When it comes to retirement plan savings, many people wonder whether it is better to invest pre-tax dollars or after-tax dollars. May 401(k) plans offer the option of traditional pre-tax deferrals and after-tax Roth deferrals. The answer to this question, unfortunately, is not simple. It depends on many factors.
It is important to understand the difference between pre-tax deferrals and Roth deferrals. Traditional, pre-tax deferrals decrease your taxable income now. That deferrals is invested in the 401(k) plan. Then you withdraw the money at retirement, or at the time of another “distributable event”, that original deposit and any earnings on that deposit that have accumulated over the years is all taxable at that time.
On the other hand, when you opt for Roth deferrals, that deferral amount is withheld from your pay now, and is included in your taxable income now. Because you are paying income tax now, you will not need to pay income tax in the future when the money is withdrawn from your 401(k) plan. An additional benefit to the Roth deferrals is that if you satisfy some requirements, the earnings that have accumulated over the years on that Roth investment are also available to withdraw tax free at retirement (or at the time of another “distribute event”).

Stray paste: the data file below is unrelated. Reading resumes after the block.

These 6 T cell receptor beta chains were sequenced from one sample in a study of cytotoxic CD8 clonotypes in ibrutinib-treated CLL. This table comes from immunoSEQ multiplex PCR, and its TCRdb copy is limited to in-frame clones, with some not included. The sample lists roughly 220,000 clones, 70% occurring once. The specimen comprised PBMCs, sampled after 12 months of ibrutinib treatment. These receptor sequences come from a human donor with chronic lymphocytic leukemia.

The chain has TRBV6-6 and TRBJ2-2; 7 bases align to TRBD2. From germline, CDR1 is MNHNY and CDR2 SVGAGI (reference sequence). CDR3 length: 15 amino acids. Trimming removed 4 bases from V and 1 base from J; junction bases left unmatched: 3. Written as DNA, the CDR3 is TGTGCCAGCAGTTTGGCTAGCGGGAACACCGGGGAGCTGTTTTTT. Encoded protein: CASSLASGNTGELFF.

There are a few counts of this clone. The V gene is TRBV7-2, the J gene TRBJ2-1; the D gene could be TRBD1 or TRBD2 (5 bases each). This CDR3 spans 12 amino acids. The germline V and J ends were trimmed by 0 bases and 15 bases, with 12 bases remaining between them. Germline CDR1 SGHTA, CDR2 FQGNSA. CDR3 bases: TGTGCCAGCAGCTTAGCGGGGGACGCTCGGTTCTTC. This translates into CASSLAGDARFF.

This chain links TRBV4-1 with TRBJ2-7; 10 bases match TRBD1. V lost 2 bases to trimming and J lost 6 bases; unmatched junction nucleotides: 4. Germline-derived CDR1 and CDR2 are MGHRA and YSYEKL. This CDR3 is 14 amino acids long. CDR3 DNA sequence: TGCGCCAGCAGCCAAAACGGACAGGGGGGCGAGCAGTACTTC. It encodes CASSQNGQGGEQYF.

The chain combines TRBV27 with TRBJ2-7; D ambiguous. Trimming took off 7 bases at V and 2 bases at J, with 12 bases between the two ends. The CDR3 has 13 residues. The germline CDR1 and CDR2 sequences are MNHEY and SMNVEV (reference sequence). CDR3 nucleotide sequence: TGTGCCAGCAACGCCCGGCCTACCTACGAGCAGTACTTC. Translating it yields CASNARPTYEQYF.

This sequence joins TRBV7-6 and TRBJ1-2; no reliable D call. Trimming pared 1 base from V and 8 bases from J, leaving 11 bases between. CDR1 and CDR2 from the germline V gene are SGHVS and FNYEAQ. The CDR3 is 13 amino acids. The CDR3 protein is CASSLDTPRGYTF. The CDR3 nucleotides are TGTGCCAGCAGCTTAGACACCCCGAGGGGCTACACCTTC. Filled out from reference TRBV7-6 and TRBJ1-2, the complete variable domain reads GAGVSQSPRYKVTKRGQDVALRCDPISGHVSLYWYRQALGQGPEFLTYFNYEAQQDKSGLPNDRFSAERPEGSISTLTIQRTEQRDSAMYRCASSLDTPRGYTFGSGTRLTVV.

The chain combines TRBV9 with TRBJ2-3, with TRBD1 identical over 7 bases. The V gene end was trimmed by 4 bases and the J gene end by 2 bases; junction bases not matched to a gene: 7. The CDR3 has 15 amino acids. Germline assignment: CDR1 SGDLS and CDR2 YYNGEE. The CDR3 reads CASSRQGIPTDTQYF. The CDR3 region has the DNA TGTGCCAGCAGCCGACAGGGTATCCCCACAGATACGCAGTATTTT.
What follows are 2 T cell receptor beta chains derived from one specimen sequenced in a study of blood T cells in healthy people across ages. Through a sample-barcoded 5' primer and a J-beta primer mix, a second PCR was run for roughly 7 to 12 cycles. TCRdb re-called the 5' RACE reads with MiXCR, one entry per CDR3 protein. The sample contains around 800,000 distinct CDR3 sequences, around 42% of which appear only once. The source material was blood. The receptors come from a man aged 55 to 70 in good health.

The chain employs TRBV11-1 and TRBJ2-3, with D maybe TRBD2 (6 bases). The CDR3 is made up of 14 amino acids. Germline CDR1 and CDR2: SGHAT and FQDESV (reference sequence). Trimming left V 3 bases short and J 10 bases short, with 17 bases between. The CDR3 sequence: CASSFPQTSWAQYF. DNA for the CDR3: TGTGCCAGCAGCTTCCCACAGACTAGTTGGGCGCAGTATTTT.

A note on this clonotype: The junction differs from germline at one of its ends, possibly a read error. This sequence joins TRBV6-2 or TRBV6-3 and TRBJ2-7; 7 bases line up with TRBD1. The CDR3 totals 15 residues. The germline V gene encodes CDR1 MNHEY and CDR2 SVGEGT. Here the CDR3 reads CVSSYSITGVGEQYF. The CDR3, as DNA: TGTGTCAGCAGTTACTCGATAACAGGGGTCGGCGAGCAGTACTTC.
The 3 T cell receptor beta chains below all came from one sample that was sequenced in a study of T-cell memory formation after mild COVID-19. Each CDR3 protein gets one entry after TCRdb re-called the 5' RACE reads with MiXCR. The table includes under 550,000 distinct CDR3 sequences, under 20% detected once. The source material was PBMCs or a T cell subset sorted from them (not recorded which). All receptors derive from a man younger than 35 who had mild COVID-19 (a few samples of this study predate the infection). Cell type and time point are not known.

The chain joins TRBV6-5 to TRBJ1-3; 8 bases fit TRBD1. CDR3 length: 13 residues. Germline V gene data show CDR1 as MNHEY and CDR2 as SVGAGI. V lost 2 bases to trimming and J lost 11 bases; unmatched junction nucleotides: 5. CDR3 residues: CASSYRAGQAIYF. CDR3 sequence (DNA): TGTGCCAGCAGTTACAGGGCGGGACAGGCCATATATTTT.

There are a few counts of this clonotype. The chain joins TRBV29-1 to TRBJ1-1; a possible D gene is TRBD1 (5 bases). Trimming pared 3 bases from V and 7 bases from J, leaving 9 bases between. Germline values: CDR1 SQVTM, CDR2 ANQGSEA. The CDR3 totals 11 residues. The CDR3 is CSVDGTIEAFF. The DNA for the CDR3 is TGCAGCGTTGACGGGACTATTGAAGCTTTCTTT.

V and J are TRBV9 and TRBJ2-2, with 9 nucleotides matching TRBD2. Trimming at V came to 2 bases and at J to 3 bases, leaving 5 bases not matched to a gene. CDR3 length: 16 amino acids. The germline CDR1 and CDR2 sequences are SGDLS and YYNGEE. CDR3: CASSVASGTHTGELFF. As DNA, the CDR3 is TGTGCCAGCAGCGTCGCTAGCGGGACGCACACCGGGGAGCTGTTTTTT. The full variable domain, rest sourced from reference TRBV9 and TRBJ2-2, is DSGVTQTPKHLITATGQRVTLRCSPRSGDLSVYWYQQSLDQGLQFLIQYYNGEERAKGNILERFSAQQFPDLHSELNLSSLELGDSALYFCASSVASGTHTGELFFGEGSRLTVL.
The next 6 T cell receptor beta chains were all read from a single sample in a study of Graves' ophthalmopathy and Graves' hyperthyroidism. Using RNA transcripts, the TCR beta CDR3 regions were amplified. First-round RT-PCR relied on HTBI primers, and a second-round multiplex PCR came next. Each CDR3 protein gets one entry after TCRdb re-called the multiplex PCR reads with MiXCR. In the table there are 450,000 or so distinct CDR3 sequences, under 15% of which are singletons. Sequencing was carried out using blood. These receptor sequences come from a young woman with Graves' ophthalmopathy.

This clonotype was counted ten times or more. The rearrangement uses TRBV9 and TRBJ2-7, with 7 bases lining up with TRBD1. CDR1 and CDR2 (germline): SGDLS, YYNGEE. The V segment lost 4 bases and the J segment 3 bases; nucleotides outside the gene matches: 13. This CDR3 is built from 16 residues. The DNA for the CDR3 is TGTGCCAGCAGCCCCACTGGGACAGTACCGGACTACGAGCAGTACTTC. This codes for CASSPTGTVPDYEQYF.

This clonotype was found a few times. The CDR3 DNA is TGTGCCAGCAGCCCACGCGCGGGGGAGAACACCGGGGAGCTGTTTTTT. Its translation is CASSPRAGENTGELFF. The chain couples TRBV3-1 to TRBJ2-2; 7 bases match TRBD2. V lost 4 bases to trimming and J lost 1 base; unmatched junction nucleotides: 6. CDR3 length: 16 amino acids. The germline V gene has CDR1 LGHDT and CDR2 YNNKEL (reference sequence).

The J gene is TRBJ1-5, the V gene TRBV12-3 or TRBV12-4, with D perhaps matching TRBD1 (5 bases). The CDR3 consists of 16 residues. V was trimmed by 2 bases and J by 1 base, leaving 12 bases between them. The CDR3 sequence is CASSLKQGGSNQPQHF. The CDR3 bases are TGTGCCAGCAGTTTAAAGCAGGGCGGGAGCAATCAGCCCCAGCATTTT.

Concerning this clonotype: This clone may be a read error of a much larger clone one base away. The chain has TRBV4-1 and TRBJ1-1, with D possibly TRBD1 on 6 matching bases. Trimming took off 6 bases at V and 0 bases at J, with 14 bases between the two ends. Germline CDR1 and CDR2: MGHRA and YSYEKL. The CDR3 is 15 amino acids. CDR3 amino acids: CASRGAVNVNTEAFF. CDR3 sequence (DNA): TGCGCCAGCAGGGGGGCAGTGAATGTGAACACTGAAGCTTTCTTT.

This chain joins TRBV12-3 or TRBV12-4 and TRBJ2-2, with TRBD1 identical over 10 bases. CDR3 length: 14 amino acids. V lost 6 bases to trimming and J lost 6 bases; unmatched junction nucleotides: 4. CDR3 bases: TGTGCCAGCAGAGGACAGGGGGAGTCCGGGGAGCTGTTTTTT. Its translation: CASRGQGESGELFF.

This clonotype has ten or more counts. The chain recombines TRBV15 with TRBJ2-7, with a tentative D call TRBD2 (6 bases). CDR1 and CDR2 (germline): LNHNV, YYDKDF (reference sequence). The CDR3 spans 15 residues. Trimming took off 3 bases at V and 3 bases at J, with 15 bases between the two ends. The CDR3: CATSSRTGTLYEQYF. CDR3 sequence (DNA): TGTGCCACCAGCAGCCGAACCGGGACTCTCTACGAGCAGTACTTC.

In order to decide between Roth or traditional deferrals (or both), you need to look at:
- Your current taxable income. It may be beneficial to decrease taxable income if you are close to phasing out of some income tax deductions or tax credits. It may be beneficial to decrease current tax liability due to current cash flow.
- You also need to consider what you expect your tax situation will be at retirement. Will you be in a higher or lower tax bracket?
- If you are starting young and expect your deferrals to accumulate many years of earnings, you may consider Roth, since those earnings could be significant and will be tax free at retirement.
For IRA’s, remember you still have time to make your tax deductible IRA contribution for 2016 of up to $5,500 ($6,500 if you are over age 50). The deadline is April 17, 2017. There are other requirements. Ask your tax preparer or give us a call to see if you qualify.
Every situation is different and needs consideration. For more information on this topic, please contact Anne Christian, CPA at firstname.lastname@example.org or by phone at (314) 576-1350.